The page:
The European Commission added nuclear power which produces zero CO2 emissions to its EU Taxonomy, siding with a bloc of countries led by France. If the climate crisis is the main challenge of our times, investing in a scalable, cheap technology that produces no emissions makes absolute sense.
Prof. Dr. Daniel Garcia, 16 February 2022
In a very controversial decision, the European Commission (EC) has determined in its EU Taxonomy Act that nuclear and gas should be considered sustainable energy sources in the process of energy transition (2020-2045). On 2 February 2022 the Commission adopted the complementary Climate Delegated Act (CDA). The CDA adds certain nuclear and gas activities to Article 10(2) of the EU’s Taxonomy pursuant to which certain energy activities involving nuclear and gas are labeled as climate-friendly investments.
The EC sided with a bloc of countries led by France, which argued that nuclear energy should be considered sustainable as it produces no CO2 emissions. In order to reach a broader consensus, the proposal also determined that natural-gas-fired power plants are sustainable. A smaller group of countries, including Austria, and all environmental organizations argued that including nuclear power in this list is an act of “greenwashing”.
Labelling nuclear and gas as sustainable will allow investments in these technologies to benefit from tax rebates and other regulatory advantages that renewable investments enjoy. In the case of nuclear power, this requires, in addition, the existence of a permanent waste disposal facility and a plan for the disposal and protection of nuclear waste.
Not all nuclear power activities are accepted under the CDA. While new nuclear power plant projects using best-available existing technologies (Gen III+) will be recognized until 2045, modifications and upgrades of existing nuclear installations for the purpose of lifetime extension will only be recognized until 2040. The CDA also requires that advanced technologies include closed fuel cycles (Gen IV projects) (“Generation IV”) which also incentivizes research and innovation into future technologies regarding safety standards and minimizing waste (with no sunset clause).
Environmental organizations criticize this policy because (i) it may increase the risk of a nuclear incident, and (ii) it may detract resources from renewable sources. Nevertheless, nuclear remains a viable and in some cases necessary option for large-scale energy production.
It may be argued that most people are disproportionately more concerned with the climate crises than with nuclear risks in the EU. A 2007 Eurobarometer poll shows that most Europeans view nuclear power positively and consider the associated risks to be minor. Environmentalists, of course, disagree, and often mention nuclear power as one of the biggest environmental threats, famously campaigning against building new power plants. ‘Greenpeace + Nuclear Power’ yields roughly as many search results as ‘Greenpeace + Climate Change’, while the number of search results (and searches) for ‘Climate Change’ is ten times larger than that for ‘Nuclear Power’. If the climate crisis is the main challenge of our times, investing in a scalable and efficient source of energy that produces no CO2 emissions is still a viable option.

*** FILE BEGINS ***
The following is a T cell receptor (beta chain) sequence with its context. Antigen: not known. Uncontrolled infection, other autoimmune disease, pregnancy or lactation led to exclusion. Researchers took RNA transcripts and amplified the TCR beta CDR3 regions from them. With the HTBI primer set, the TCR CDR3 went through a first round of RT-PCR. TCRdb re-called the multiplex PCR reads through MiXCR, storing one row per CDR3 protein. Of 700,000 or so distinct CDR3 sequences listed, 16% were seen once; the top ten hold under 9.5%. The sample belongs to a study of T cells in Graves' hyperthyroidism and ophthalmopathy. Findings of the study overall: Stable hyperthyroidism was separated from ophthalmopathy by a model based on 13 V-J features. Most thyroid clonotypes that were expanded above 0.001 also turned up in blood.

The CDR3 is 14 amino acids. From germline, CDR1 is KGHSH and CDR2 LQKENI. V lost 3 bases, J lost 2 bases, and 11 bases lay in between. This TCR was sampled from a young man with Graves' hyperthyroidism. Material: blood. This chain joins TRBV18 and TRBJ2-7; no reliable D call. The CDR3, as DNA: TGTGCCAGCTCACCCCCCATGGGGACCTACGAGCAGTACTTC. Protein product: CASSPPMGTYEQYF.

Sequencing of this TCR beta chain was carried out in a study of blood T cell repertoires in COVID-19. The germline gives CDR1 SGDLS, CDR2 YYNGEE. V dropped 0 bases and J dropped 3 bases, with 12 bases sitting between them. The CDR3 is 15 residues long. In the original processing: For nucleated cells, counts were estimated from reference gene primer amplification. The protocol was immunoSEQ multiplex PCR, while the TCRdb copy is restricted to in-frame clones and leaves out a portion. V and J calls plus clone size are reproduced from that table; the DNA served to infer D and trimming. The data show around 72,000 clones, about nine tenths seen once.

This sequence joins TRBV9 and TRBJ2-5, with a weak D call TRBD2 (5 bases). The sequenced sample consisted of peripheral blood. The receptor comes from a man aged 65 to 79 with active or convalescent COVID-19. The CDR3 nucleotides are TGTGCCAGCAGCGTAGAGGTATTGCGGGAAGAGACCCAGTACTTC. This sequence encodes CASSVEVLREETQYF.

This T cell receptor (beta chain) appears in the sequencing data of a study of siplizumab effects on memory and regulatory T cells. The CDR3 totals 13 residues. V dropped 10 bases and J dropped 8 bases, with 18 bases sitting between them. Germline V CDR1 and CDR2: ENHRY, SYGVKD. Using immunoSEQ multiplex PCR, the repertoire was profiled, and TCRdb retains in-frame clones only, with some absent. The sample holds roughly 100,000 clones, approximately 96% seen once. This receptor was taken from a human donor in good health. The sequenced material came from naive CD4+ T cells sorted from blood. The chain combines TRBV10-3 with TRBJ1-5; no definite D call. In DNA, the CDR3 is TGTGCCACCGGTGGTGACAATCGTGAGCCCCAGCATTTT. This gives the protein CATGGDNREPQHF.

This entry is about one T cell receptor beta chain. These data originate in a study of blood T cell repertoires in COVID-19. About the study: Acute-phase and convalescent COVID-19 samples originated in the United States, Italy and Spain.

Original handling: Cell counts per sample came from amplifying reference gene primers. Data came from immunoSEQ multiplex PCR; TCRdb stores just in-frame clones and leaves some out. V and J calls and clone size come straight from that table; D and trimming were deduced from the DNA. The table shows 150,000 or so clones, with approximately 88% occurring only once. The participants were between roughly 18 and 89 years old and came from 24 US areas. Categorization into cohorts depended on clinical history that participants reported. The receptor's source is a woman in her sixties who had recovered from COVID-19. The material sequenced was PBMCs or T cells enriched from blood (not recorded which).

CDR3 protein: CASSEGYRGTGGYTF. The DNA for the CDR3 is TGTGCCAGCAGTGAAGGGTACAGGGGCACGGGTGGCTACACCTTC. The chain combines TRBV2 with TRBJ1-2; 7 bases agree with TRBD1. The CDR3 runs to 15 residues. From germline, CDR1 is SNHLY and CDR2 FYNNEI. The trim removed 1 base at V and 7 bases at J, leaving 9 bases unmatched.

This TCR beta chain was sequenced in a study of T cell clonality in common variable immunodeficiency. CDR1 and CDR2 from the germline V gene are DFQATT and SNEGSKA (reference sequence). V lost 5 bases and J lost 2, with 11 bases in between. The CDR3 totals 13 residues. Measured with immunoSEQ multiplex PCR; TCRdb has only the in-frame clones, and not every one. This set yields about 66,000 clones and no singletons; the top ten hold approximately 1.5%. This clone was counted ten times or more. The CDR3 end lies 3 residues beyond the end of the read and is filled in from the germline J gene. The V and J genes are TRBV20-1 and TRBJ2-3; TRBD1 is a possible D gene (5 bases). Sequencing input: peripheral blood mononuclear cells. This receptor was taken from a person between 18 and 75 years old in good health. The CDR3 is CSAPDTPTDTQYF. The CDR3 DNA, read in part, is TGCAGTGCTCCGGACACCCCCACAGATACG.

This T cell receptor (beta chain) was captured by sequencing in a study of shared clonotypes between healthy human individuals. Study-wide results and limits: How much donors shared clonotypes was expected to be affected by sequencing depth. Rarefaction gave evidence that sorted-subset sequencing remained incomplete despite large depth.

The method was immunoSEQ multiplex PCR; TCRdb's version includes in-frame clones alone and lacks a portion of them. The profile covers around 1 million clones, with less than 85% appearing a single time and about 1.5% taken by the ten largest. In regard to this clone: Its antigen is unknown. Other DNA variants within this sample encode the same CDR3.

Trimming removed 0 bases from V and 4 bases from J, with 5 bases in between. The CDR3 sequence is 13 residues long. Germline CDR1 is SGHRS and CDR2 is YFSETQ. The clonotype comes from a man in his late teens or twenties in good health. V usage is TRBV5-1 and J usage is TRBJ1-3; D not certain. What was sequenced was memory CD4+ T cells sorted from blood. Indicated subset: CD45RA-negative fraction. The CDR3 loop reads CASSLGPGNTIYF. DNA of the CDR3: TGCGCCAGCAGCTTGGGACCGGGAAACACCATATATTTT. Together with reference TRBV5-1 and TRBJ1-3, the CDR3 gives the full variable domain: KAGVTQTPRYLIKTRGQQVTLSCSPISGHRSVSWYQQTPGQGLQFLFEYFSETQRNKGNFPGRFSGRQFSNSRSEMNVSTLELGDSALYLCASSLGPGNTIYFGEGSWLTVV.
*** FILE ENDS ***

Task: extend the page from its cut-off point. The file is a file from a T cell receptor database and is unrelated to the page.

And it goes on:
The second critique is more substantial. If investors increase their investments in nuclear at the expense of renewable energies, the policy associated with the EU Taxonomy will backfire and the energy transition will not take place. This seems to be the case in France, where President Macron has recently announced a new expansion of nuclear power until 2050.
The problem is not, however, that funds that would otherwise go to renewables end up in the construction of nuclear power plants, but that nuclear power will drive down the price of all sources of electricity production, reducing the return on investment. To solve this problem, it will be necessary to restructure electricity markets to ensure adequate return on investment from electricity produced from renewables during the transition while limiting the use of highly polluting energy sources such as coal and oil. This restructuring should also reduce price volatility in energy markets and limit the dependence on imports.
At is stands now, nuclear power is a pragmatic climate neutral solution. As the EU and many of its members have embraced advanced nuclear power – it may be time for those who oppose nuclear to take a more objective view of its role in achieving EU climate goals.